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My 13 year old still wets the bed. Over the years we have tried alarms, medication, waking him up at various times, controlling his drinking, charts (behaviour modification). He hates it and wants to stop. He can sometimes stop for a couple of nights - he has been on school camps and managed two - but always starts up again. (And I suspect then he doesn't sleep properly to stop himself going into a deep sleep.) He does his own laundry. He has been checked to see if there is anything physically causing the problem. Does anyone have any advice?

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Even though you say he has been checked out, to me it stil sounds like a medical and/or psychological issue. I wish I'd have something more constructive to offer as I can hardly imagine how this bothers your son -- but consider another round of doctor's visits if your last approach is a while ago. –  Torben Gundtofte-Bruun Dec 9 '11 at 6:35
    
I concur. I suggest investigating a psychological evaluation and/or some sleep study observations. –  DA01 Dec 9 '11 at 15:56
    
Thank you, I will look into doing this. –  NiceOrc Dec 11 '11 at 23:42
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He has been checked to see if there is anything physically causing the problem.

By whom? It sounds like it's past time to see a specialist about this, or a different one if you've already seen one.

For our daughter (7 right now), we have to use a multi-pronged approach:

  • Controlling liquid intake: No more than a sip or two of water after dinner. Even liquid intake during dinner time is checked. No caffeine, at all. No colas/sodas. Low sugar drinks, and no more than 1 at a time. When I make Kool-Aid at home, I use the unsweetened packets and use 1/2 cup of sugar instead of 1 cup for a half-gallon of Kool-Aid.
  • Controlling sodium intake: Too much sodium in the diet will also contribute to increased urine production. As a general rule we don't add salt (or very little) to food prepared at home, which helps.
  • Use the bathroom right before bedtime: It's rather obvious, but we make her try to go, even if she thinks she doesn't need to.
  • Wake her up to use the bathroom: I wake her up about 2 hours after bedtime to go to the bathroom. Even if she doesn't go, your enforcing a consistent routine will help his body create one of its own.

The most important thing is to keep doing these things, even when it doesn't always seem to be helping. I still have nights where the bed is wet before 10 p.m., I even have nights where the bed is wet more than once, but this combination of things has helped us get to a place where we have more dry nights than wet ones.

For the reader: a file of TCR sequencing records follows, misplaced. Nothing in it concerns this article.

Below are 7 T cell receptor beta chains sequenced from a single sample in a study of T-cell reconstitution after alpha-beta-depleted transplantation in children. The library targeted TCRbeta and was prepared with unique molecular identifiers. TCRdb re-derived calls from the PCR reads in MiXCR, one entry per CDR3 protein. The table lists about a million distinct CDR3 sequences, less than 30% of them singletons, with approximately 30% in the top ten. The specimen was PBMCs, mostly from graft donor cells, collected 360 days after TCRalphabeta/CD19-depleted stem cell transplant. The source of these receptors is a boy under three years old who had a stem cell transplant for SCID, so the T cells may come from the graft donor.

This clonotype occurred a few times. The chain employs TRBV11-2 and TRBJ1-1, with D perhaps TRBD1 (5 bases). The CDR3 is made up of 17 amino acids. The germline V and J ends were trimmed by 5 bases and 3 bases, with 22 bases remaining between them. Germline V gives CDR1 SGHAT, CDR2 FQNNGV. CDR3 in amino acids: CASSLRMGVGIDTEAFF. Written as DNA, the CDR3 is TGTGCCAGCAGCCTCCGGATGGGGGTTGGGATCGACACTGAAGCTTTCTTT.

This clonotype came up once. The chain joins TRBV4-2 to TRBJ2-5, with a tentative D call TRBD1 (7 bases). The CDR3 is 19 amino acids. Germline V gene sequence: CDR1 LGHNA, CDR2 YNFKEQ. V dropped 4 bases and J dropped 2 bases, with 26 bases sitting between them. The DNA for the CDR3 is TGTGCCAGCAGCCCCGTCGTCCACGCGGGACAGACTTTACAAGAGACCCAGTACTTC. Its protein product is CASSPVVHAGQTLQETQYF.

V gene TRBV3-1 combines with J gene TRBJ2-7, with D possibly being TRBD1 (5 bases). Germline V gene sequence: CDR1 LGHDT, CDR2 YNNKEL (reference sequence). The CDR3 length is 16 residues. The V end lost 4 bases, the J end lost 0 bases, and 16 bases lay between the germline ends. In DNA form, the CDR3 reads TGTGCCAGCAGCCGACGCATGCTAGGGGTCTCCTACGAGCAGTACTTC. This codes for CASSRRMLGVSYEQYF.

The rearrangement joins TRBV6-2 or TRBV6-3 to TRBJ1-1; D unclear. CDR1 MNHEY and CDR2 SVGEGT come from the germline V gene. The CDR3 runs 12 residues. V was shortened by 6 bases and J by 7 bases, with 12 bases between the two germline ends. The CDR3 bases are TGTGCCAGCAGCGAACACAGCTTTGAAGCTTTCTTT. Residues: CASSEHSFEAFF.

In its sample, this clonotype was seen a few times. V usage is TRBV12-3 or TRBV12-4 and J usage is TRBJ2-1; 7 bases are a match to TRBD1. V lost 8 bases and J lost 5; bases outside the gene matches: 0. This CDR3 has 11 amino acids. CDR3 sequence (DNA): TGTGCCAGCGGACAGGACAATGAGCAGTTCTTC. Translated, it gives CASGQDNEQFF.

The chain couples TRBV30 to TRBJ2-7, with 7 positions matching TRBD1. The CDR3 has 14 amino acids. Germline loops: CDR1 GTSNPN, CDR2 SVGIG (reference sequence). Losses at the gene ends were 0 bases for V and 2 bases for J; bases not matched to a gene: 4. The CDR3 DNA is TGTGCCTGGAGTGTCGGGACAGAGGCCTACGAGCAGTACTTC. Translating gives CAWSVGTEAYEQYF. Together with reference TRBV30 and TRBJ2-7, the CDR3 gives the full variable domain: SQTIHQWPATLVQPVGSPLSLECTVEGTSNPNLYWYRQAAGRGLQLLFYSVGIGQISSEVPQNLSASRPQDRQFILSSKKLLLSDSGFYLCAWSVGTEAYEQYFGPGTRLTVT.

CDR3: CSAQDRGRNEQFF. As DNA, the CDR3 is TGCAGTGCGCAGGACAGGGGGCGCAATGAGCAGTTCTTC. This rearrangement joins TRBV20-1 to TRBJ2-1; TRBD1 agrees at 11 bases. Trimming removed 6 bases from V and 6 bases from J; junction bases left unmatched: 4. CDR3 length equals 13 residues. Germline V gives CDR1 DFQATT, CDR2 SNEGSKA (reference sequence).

No wait, the most important thing is to not get upset, disappointed, or frustrated with him. I'm sure that he hates this (and possibly, by extension, himself) at least as much or more than you do. I also know that this is easier said than done -- I'm sure I'm not the most pleasant person in the world when I'm being shaken awake at 3 a.m. to help change sheets.

Another thing to look into is if there's any other sources of stress in your son's life. There's a possibility that there's something else going on in his life that's really bothering him and bed wetting is an expression of that strong emotion. However, getting that information may be easier said than done with a 13 year old.

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Thank you, all good solid advice. I will look at his diet, and I think a trip back to our doctor is in order too. Stress in his life is difficult to evaluate right now (we live in Christchurch, New Zealand, where there were major earthquakes this year - everyone's stress levels are elevated!) but the bedwetting was happening before the earthquakes. Thank you. –  NiceOrc Dec 11 '11 at 23:41
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My boy was waking up wet a lot older than is typical, and here is what we did. We happened to have some plastic graduated beakers that held about 800 ml and were clearly marked to measure volume. I showed him how to read the volume on them and we kept them in the bathroom. I encouraged him during the day, when he was home and could go to the bathroom whenever he wanted to, to try to hold it a little longer each time and see what he could get that volume up to. This is sometimes described as "bladder stretching" but I think it was really more about being aware of the sensation of needing to pee, but not immediately peeing in response to it. We are talking about a child old enough to understand 3 digit numbers, a child who goes to school and goes on sleepovers etc. Not a 3 year-old, more like 5+ or 6. Old enough to pee into a cup, note the number, pour the pee into the toilet and rinse the cup.

The theory was that over time, he would not just pee while asleep, but would resist the urge until it got a little stronger, strong enough to wake him up. And in the meantime he would feel that he was doing something towards waking up dry.

Did it work? Of course. Well, something worked. Perhaps time passed and his bladder got larger. Perhaps he learned to wake up or he learned to sleep through. Perhaps doing something about it got the message across that he could change this, without making him feel bad for what was happening. Whatever the cause, he began to wake up dry more often than not, and then the whole thing was just a memory.

Certainly a teen is old enough to buy into something like this. It's not behaviour mod or sleep alarms, and clearly he has either less bladder capacity than those who can sleep through, or less awareness of the need to pee than those who wake up. So perhaps such an exercise can help.

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